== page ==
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"Joel Shapiro: New Sculpture": Reviewed by The New York Times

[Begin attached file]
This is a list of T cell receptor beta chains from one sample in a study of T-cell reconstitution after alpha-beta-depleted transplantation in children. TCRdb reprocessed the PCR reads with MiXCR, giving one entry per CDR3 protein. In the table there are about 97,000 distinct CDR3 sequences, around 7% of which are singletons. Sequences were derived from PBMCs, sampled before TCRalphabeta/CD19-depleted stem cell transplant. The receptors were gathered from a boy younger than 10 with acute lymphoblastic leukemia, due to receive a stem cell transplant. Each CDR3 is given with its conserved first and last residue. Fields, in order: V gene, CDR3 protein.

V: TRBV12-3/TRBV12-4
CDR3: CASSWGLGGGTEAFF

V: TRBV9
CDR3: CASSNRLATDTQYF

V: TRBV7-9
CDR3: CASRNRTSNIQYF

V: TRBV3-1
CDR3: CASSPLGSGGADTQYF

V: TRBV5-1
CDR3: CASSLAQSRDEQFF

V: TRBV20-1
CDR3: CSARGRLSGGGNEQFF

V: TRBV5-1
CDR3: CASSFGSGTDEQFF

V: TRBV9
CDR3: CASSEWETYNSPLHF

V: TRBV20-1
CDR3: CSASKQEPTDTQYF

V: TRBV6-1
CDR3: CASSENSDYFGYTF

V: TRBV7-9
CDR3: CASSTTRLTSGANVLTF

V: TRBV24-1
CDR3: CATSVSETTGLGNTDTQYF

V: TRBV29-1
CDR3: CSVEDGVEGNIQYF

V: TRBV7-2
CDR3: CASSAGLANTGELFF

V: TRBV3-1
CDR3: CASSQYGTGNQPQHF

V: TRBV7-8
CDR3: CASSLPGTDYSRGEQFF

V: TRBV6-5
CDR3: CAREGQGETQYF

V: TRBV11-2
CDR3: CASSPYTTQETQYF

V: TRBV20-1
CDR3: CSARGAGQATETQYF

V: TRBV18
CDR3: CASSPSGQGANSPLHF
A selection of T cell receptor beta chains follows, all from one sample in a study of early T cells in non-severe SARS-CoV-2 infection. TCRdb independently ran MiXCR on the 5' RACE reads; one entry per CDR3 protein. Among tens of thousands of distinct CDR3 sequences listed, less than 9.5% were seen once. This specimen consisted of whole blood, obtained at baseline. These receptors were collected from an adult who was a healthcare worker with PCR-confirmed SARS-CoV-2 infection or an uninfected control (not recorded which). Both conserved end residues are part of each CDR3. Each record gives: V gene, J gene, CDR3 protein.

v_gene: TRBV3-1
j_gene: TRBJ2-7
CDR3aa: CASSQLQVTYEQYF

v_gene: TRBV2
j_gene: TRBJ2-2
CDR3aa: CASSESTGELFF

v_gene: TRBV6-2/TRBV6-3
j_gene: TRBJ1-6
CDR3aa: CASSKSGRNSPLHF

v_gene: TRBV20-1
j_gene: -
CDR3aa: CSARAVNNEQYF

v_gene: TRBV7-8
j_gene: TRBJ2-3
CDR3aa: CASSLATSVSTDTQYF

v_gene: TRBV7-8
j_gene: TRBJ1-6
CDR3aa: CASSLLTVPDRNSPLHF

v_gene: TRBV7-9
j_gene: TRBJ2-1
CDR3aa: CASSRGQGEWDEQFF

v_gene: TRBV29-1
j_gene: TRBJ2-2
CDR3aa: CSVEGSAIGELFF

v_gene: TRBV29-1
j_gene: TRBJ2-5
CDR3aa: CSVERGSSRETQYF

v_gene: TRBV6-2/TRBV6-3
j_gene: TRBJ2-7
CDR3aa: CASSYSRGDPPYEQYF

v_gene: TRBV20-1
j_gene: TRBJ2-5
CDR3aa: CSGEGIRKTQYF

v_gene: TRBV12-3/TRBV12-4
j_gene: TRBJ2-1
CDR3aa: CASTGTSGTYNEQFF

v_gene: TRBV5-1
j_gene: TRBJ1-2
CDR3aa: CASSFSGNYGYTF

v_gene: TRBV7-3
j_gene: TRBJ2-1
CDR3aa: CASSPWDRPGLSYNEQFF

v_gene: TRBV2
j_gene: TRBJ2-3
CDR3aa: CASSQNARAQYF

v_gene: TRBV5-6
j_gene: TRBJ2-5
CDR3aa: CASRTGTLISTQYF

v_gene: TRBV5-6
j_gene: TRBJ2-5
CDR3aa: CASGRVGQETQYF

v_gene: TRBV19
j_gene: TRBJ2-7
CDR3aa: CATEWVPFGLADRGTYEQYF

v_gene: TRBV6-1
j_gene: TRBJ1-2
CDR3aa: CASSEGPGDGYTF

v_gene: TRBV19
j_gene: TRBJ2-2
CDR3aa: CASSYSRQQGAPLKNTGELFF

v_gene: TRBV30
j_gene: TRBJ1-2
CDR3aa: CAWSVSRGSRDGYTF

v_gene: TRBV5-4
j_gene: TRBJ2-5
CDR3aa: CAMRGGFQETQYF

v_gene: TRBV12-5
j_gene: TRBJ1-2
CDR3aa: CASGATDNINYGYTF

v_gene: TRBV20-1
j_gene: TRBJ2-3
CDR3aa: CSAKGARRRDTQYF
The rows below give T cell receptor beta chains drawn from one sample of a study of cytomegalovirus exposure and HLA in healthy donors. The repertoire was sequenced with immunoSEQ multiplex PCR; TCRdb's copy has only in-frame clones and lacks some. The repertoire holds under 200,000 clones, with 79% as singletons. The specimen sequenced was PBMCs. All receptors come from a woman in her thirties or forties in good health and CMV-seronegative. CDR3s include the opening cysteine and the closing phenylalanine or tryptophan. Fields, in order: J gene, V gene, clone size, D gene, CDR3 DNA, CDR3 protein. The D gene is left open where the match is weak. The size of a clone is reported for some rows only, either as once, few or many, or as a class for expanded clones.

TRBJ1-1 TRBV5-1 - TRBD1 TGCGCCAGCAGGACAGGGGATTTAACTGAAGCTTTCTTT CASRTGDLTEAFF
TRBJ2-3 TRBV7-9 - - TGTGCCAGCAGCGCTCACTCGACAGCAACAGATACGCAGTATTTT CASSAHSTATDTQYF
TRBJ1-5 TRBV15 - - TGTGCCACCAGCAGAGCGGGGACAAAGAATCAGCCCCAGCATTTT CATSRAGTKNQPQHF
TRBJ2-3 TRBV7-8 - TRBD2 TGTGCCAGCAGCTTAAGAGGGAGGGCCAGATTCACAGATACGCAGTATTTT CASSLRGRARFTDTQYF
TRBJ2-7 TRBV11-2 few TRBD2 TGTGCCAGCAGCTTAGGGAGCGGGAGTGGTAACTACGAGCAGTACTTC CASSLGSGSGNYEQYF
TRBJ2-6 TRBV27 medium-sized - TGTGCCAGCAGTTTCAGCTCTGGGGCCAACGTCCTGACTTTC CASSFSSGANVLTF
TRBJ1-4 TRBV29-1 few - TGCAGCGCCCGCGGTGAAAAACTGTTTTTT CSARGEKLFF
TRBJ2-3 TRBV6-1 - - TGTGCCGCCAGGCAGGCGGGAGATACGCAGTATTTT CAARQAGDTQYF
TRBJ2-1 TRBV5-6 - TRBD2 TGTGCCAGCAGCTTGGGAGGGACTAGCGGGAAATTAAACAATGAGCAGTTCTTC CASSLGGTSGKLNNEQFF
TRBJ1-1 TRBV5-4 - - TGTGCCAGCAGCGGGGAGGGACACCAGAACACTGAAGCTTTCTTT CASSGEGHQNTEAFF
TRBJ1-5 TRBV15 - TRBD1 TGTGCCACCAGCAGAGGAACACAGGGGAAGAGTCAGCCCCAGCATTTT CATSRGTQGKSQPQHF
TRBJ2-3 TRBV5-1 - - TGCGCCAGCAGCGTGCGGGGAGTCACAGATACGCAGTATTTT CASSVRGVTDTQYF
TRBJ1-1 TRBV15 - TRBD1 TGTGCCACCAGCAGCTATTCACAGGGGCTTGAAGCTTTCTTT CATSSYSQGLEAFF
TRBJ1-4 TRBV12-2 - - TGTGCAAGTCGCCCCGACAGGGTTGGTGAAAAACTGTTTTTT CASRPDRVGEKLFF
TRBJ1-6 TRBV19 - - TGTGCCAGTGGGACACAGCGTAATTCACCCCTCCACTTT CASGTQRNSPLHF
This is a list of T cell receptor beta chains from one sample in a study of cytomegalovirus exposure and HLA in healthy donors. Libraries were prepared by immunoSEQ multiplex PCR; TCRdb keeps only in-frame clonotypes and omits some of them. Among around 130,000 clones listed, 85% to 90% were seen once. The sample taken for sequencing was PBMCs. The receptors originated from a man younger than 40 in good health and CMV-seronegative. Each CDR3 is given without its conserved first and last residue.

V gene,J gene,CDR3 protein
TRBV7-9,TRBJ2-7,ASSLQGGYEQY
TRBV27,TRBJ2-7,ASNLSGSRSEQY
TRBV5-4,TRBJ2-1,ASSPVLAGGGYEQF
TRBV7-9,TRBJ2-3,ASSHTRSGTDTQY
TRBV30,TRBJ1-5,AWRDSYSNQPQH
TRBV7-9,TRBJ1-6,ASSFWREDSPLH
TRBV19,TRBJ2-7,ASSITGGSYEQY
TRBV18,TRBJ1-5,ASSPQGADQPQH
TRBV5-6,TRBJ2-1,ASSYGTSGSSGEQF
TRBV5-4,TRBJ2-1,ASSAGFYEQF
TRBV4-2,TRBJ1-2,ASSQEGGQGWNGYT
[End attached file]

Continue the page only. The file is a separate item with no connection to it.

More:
Joel Shapiro's latest show is exquisite: a focused, perfect arrangement of just under a dozen sculptures filling Pace Wildenstein in Chelsea. This may well be the artist's best effort in years. The work may look old-fashioned to some, with its attention to relationships between abstraction and representation, its choice of weighty materials (wood and bronze) and its heroic scale. The pieces may even be reminiscent of David Smith's, specifically his final ''Cubi'' series of monumental geometric sculptures made of stainless-steel cubes and prisms. Certainly Mr. Smith opened up a space for abstract sculpture in which Mr. Shapiro works. But Mr. Shapiro is very much his own artist, with his own style and set of aesthetic concerns, chief among them the striving for a sense of compositional balance between opposites. His sculptures are compact yet fluidly elegant; rapturously open yet contained; full of life yet inert; majestic yet humble. Several seem to defy gravity, with the arrangements of the cubes, prisms and rectangles surging into the air (left, ''Untitled,'' 2005-7). The works can also be brightly colored or lovingly hand-finished, the surface of the bronze sculptures made to resemble wood. They are like scaffolding crossed with a bouquet of flowers.
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